Mencák, Jirí (2003) Extended update plans. Doctoral thesis, University of Huddersfield.

Formal methods are gaining popularity as a way of increasing the reliability of systems through
the use of mathematically based techniques. Their domain is no longer restricted to purely
academic environments and examples, as they are slowly moving into industrial settings. The
slow rate at which this transition takes place is mainly due to the perceived difficulty of
formalising the behaviour of systems. While this is undoubtedly true, it is not the case with
all formal methods.

Update Plans are a powerful formalism for the description of computer architectures
and intermediate to low-level languages. They are a declarative specification language with
an underlying imperative machine model. The descriptions using Update Plans are clear,
compact, intuitive, unambiguous and simple to read. These characteristics allow for the
minimisation of possible errors at early stages of the development process even before a
verification takes place.

In this thesis an overview of the Update Plans formalism is given and a number of realworld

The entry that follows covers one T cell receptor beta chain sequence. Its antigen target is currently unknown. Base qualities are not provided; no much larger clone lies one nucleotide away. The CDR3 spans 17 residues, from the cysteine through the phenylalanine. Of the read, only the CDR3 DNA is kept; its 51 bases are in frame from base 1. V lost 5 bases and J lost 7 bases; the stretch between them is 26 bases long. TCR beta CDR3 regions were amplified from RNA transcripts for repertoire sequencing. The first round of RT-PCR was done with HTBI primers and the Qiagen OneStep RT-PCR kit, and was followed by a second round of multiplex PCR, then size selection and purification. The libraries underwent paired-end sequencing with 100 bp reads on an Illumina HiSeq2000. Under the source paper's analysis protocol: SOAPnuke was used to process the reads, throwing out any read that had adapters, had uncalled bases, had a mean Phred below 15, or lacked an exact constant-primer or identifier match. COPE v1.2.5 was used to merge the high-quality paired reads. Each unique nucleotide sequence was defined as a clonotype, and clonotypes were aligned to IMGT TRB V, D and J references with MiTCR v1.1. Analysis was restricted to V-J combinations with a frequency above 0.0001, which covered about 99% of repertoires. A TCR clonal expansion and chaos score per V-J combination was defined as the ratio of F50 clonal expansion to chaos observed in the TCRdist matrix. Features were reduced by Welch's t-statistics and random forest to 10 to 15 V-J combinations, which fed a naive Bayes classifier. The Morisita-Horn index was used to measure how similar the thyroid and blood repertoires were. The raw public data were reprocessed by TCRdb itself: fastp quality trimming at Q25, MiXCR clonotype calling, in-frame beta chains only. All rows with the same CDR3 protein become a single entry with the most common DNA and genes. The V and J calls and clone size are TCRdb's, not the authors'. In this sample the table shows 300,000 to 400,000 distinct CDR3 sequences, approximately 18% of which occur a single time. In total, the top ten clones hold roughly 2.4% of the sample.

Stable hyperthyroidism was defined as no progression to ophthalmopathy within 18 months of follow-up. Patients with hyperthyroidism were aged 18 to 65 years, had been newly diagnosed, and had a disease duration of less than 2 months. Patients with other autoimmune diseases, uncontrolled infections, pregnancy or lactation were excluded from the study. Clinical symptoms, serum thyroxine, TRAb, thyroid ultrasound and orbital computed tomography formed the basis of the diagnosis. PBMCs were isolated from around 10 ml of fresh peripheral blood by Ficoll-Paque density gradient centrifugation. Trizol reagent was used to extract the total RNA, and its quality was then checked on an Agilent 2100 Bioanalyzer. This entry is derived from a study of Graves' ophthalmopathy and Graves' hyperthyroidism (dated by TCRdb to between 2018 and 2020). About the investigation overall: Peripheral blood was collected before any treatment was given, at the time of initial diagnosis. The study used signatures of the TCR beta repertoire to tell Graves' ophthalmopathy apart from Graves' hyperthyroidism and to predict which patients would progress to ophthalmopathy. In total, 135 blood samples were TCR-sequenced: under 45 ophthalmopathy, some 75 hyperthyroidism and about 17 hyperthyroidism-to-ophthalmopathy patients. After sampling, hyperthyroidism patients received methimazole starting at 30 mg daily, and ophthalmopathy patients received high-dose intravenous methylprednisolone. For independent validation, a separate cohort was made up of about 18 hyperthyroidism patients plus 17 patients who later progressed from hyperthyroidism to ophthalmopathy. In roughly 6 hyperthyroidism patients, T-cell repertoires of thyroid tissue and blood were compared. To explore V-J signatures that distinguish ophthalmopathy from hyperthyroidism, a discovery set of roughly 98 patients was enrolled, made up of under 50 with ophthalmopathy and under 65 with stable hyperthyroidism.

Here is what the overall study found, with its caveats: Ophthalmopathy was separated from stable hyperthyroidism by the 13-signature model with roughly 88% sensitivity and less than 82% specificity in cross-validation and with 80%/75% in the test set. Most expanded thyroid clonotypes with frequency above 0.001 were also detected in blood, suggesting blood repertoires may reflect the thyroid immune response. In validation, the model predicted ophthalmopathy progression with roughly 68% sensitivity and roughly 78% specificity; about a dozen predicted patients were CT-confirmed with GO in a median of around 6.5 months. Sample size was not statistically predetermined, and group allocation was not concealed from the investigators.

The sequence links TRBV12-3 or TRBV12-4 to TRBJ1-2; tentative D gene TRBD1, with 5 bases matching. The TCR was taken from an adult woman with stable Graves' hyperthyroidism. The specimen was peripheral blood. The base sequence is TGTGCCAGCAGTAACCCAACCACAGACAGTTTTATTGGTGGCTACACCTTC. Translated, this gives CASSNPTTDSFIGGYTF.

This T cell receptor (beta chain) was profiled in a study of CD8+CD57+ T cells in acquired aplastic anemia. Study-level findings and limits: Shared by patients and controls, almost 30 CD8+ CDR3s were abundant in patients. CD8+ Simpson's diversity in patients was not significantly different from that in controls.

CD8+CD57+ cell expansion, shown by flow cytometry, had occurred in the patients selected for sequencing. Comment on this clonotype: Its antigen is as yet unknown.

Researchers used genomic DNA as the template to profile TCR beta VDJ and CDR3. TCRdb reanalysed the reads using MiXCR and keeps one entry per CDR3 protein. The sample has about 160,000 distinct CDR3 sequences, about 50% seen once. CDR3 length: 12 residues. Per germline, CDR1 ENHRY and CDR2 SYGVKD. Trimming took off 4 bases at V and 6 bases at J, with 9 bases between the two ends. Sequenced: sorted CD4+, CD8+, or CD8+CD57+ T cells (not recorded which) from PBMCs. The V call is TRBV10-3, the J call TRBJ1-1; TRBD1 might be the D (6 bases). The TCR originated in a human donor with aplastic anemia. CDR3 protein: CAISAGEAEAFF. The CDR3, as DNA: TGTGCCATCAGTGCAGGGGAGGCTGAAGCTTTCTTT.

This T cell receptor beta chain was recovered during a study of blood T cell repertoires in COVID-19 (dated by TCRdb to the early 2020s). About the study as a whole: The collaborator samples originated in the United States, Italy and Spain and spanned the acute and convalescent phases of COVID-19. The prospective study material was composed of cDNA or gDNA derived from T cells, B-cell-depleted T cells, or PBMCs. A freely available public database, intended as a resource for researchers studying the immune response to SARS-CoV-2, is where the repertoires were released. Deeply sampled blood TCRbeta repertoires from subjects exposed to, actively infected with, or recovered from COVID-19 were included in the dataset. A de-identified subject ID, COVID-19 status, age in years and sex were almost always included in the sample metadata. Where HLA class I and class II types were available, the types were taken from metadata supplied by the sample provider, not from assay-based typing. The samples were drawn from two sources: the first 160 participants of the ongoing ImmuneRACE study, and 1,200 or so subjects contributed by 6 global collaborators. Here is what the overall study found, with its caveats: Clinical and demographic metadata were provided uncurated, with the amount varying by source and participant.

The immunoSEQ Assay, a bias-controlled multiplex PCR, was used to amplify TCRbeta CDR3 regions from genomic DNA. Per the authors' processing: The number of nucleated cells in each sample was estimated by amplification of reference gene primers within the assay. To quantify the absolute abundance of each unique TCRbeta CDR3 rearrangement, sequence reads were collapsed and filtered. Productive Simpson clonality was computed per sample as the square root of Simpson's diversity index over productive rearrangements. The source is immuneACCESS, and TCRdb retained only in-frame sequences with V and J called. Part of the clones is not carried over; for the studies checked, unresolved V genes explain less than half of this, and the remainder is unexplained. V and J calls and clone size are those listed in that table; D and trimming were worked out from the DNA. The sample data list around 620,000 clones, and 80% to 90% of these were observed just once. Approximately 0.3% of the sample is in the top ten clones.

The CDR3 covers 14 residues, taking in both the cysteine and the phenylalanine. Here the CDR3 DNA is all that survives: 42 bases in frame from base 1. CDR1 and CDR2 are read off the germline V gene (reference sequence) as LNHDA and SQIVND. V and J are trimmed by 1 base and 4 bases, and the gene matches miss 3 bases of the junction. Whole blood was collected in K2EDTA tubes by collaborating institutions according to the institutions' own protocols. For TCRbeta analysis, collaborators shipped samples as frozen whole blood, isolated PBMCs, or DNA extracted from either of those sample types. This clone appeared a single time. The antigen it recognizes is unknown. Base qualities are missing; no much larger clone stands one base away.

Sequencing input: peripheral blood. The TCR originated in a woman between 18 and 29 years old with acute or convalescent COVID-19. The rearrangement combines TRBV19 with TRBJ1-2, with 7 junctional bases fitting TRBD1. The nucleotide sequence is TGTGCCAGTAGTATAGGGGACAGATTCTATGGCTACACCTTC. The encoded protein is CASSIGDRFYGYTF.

applications is shown. The investigation of the application area focuses on computer
architectures for which various specifications already exist. The comparison of Update Plan
specifications to other specifications provides a useful insight into the strengths and shortcomings
of the formalism. The shortcomings, in particular the lack of synchronisation primitives
and modularity, are addressed by the development and evaluation of several syntactic and
semantic extensions described in this thesis. The extended formalism is also compared to
other specification languages and conclusions are drawn.

405185.pdf - Accepted Version

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